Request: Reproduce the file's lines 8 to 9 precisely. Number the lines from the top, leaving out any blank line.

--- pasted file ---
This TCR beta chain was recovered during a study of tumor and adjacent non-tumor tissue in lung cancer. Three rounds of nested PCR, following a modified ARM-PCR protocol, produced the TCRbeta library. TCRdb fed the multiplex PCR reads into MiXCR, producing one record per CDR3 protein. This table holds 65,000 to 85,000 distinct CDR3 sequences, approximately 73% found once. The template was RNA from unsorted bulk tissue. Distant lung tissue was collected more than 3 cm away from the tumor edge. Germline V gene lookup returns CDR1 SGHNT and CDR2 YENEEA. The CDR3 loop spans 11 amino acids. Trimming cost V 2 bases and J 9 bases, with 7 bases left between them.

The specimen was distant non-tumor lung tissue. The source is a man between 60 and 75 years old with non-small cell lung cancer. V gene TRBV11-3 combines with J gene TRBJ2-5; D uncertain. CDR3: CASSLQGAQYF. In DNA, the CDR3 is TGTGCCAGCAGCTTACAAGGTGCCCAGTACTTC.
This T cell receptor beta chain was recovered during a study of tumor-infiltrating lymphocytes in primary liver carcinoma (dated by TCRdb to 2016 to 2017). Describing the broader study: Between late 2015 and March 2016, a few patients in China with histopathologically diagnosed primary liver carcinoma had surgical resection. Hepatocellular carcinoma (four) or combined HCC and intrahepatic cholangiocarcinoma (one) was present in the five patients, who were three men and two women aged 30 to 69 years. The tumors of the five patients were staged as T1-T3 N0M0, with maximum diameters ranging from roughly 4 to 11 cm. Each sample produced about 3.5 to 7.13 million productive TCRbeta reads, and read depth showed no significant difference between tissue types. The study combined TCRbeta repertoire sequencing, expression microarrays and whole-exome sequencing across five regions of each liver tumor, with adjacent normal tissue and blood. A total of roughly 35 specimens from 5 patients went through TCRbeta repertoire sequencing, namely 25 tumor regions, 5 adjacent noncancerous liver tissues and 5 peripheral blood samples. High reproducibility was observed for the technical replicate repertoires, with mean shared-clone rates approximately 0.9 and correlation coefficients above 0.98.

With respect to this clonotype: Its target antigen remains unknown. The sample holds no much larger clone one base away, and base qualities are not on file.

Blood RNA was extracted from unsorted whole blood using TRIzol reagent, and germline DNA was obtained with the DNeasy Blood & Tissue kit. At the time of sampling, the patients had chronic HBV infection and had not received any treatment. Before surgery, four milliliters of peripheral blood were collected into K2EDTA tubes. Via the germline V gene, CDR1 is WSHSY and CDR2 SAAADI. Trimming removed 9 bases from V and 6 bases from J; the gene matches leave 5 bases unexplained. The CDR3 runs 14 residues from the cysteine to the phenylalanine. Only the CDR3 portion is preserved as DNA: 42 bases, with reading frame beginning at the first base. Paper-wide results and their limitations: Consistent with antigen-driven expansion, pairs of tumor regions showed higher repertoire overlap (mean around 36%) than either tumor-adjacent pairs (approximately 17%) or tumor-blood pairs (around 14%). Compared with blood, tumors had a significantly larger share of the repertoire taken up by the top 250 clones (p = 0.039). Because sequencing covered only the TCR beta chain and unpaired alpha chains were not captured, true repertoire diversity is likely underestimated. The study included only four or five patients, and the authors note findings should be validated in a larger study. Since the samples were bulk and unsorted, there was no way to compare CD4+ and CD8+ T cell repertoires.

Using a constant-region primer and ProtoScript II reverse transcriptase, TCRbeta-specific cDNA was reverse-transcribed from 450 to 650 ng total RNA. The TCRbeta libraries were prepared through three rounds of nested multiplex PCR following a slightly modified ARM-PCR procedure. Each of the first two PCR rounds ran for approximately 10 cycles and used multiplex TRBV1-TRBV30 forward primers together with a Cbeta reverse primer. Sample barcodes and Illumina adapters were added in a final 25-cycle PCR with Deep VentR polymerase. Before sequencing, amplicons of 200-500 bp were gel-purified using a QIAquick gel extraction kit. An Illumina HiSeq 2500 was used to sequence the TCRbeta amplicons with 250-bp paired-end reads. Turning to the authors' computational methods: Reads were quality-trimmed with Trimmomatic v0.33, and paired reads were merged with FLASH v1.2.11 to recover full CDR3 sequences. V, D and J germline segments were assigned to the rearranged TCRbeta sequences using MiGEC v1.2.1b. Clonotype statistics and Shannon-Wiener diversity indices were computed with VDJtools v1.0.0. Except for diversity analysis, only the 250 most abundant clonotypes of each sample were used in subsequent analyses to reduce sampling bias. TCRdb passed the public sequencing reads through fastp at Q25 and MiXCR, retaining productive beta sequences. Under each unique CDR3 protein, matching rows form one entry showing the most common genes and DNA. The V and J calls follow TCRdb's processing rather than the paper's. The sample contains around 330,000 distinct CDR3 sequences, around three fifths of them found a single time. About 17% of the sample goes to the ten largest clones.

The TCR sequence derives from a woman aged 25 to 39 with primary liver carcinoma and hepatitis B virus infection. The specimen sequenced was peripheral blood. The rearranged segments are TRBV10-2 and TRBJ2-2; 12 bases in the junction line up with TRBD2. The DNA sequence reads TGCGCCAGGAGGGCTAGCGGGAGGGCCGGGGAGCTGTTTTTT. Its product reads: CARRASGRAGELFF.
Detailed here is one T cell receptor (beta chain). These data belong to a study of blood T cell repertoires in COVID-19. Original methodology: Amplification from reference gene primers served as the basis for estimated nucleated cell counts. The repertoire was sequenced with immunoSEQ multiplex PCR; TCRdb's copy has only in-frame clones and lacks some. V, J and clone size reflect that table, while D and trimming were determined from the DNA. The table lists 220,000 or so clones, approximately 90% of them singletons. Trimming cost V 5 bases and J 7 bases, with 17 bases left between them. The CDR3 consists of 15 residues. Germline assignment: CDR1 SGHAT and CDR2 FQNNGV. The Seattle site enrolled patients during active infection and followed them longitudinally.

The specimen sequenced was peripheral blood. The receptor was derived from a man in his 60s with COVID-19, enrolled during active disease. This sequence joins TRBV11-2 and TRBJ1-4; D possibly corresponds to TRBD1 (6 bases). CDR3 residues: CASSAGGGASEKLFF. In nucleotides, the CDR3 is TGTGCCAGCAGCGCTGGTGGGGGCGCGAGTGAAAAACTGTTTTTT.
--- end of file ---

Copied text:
Detailed here is one T cell receptor (beta chain). These data belong to a study of blood T cell repertoires in COVID-19. Original methodology: Amplification from reference gene primers served as the basis for estimated nucleated cell counts. The repertoire was sequenced with immunoSEQ multiplex PCR; TCRdb's copy has only in-frame clones and lacks some. V, J and clone size reflect that table, while D and trimming were determined from the DNA. The table lists 220,000 or so clones, approximately 90% of them singletons. Trimming cost V 5 bases and J 7 bases, with 17 bases left between them. The CDR3 consists of 15 residues. Germline assignment: CDR1 SGHAT and CDR2 FQNNGV. The Seattle site enrolled patients during active infection and followed them longitudinally.

The specimen sequenced was peripheral blood. The receptor was derived from a man in his 60s with COVID-19, enrolled during active disease. This sequence joins TRBV11-2 and TRBJ1-4; D possibly corresponds to TRBD1 (6 bases). CDR3 residues: CASSAGGGASEKLFF. In nucleotides, the CDR3 is TGTGCCAGCAGCGCTGGTGGGGGCGCGAGTGAAAAACTGTTTTTT.